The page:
The film also dissects nostalgia by drawing attention to our own selective memories. The soundtrack is full of the early 90s Britpop and alternative rock of Wright and Pegg’s youth, that defines Gary King’s philosophy. The gang’s first attempt at the mile, all those years ago, was an unfinished ramble of illness and conflict, participants dropping like flies as the evening progressed. Yet it is remembered as the perfect night, the culmination of a wonderful youth. The characters are later offered the chance of a return to this youth, the recollection of twenty years’ pedestrian adulthood polished to perfection by cutting out all the bad bits.

    It’s a tall order to replicate the success of the Cornetto classics without retreading old ground, but The World’s End manages to keep moving in unexpected directions. This is a team that know what they are doing, and they have certainly approached it with a new ambition, striking gold once more. At heart, The World’s End is a bittersweet endorsement of humanity, celebrating not only our faults, but the individuality and freedoms that come with them. It also inspired me to indulge in a pub crawl of my own. So I, for one, will be raising a pint glass to The World’s End, as it heads towards its cataclysmic finale. I suggest you do, too.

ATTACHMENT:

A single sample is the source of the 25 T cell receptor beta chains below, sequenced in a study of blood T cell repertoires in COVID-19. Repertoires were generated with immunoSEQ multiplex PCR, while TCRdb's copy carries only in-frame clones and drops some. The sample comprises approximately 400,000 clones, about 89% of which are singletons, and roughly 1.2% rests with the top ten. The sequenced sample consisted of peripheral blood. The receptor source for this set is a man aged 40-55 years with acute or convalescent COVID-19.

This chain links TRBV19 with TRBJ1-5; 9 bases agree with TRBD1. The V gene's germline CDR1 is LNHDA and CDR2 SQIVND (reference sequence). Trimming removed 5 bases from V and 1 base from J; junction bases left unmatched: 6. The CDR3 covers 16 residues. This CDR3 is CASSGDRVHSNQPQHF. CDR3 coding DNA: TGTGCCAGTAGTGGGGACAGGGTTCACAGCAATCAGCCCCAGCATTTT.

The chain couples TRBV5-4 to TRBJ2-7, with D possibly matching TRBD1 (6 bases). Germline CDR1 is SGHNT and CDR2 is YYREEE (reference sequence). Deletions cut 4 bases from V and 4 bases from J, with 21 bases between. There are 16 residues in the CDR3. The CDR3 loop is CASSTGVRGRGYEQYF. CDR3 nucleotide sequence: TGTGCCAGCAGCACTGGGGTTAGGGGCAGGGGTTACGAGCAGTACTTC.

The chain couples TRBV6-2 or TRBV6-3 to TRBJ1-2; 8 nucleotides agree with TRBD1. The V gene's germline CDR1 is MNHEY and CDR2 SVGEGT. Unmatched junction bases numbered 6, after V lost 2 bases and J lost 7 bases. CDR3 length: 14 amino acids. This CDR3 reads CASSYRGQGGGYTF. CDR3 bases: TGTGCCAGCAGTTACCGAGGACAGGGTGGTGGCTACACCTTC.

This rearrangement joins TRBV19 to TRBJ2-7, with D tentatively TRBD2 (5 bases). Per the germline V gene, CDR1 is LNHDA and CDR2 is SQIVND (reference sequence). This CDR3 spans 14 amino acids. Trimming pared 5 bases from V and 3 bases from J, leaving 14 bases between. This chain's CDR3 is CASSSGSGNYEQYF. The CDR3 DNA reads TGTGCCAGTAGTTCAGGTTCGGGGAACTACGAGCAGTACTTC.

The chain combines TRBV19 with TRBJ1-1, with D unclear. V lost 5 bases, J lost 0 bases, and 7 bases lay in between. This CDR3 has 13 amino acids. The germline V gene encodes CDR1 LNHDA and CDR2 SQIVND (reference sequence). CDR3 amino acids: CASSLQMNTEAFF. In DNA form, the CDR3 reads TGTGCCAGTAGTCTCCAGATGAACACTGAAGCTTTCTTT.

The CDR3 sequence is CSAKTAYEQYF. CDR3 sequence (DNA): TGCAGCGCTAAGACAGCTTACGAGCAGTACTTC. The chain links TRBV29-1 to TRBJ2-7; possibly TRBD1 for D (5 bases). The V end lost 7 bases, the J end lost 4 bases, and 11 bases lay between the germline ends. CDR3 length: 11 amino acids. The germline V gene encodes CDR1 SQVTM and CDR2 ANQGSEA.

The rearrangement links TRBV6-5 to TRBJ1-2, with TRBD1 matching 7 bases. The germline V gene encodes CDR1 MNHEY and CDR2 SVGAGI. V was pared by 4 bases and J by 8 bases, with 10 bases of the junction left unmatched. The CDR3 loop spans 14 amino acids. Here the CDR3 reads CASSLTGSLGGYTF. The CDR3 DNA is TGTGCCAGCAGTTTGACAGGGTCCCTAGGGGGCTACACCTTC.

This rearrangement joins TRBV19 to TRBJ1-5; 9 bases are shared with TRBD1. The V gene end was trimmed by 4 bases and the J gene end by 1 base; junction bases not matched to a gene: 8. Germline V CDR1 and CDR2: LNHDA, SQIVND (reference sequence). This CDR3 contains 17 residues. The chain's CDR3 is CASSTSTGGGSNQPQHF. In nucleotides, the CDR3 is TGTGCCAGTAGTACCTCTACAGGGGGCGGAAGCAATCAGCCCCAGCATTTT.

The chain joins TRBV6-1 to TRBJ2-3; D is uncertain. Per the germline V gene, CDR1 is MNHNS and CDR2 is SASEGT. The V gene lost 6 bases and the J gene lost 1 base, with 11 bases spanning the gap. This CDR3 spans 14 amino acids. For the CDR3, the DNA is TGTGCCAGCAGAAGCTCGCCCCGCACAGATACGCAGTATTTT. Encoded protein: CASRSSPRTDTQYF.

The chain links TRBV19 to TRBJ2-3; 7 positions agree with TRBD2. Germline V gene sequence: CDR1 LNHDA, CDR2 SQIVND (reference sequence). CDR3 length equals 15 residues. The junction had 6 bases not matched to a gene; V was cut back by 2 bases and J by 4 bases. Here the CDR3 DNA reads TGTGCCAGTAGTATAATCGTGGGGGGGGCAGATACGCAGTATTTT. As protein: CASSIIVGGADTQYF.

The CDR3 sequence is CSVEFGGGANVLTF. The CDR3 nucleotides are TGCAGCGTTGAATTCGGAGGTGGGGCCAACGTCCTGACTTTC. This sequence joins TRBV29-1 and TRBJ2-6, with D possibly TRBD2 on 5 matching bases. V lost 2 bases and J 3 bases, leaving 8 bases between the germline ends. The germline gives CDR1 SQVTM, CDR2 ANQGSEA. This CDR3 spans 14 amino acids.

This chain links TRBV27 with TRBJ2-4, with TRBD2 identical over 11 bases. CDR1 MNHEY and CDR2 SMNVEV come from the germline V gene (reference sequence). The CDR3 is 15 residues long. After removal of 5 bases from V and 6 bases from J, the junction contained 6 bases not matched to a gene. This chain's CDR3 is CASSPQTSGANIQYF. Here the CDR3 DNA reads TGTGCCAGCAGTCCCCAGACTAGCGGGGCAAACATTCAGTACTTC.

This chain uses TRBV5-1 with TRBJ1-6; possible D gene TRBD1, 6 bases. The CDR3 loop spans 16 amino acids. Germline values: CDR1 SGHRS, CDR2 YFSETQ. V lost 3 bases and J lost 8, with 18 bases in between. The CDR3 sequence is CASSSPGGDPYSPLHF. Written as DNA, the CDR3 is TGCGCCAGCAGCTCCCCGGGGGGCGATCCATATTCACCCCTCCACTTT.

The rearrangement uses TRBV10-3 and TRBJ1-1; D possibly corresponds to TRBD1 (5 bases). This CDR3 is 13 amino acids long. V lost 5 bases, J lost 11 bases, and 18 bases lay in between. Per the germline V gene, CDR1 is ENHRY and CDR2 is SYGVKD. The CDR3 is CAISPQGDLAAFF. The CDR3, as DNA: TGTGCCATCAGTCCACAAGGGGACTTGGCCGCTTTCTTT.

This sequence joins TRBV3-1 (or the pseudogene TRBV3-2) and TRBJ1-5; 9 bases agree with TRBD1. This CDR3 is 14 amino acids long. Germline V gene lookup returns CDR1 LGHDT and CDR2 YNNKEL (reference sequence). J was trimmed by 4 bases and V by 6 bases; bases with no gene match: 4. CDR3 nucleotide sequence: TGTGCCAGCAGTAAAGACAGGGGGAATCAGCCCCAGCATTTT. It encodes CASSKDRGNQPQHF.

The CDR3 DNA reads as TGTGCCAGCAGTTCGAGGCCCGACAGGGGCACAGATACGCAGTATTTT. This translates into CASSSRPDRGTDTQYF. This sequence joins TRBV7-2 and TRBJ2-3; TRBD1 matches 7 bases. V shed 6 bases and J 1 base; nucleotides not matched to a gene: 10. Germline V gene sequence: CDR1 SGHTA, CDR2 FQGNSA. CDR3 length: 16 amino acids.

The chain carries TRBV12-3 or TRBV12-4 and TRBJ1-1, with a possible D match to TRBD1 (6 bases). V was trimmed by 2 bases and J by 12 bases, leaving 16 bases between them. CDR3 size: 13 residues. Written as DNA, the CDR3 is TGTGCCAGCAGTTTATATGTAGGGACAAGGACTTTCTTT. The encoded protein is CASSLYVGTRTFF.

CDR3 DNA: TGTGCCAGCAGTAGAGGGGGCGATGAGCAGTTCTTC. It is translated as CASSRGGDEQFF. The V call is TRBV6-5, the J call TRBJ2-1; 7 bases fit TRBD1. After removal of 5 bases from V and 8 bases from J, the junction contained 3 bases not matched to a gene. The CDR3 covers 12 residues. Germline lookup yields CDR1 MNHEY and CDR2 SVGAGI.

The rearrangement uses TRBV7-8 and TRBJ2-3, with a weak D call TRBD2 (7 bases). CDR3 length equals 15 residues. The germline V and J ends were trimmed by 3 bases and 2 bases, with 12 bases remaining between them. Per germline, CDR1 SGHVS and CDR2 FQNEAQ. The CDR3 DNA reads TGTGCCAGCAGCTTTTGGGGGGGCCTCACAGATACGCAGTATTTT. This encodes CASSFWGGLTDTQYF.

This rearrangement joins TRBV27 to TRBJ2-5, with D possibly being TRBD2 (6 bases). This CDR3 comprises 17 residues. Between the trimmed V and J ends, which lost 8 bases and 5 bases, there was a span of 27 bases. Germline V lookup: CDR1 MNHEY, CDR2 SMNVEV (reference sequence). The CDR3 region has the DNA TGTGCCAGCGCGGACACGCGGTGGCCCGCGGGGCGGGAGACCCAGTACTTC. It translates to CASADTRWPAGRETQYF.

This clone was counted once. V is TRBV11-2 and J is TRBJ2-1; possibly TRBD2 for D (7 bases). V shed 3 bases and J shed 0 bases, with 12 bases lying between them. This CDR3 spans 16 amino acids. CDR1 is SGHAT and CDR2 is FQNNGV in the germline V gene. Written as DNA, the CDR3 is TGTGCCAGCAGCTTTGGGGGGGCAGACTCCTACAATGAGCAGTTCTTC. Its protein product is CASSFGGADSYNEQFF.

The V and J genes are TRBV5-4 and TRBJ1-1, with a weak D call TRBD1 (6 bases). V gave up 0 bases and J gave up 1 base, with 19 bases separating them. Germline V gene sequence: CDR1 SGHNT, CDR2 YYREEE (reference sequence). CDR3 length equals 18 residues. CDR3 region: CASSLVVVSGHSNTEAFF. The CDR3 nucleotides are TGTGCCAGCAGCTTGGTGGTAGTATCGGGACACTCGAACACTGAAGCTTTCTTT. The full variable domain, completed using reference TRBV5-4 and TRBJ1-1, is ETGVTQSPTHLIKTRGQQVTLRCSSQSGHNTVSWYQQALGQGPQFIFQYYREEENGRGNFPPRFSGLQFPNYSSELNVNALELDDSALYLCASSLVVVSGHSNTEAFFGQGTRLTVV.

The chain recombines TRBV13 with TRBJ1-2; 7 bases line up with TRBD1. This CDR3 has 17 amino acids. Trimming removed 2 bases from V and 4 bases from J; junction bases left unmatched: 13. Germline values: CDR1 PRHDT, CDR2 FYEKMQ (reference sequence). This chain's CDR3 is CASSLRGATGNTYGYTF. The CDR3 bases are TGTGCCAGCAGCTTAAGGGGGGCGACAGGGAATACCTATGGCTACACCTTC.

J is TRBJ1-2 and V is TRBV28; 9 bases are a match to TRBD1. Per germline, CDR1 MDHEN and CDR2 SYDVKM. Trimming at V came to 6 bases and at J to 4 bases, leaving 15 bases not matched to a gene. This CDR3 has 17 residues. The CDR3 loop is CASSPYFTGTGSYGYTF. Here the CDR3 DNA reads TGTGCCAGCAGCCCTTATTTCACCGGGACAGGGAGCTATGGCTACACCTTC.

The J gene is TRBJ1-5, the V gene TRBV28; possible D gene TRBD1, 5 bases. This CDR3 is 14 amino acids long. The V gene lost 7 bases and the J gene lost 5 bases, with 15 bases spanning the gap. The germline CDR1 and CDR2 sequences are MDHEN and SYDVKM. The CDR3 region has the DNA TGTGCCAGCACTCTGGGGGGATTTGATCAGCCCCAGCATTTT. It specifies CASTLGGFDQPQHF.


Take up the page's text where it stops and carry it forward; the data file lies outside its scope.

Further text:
2. Sep 4, 2013
    Pretty good! I'm a big fan of Simon Pegg so this film made me very happy, especially because Simon Pegg was in it and he his always a joy to behold. An A+!
  3. Sep 10, 2013
    12 pubs, 12 pints; one night. The World's End is the story of Garry King (Simon Pegg) and the old school gang, who re-tackle the 5280 feet of alcohol on the Golden Mile in their hometown. As Garry is reaching 40, this pub crawl is all he basically has to live for.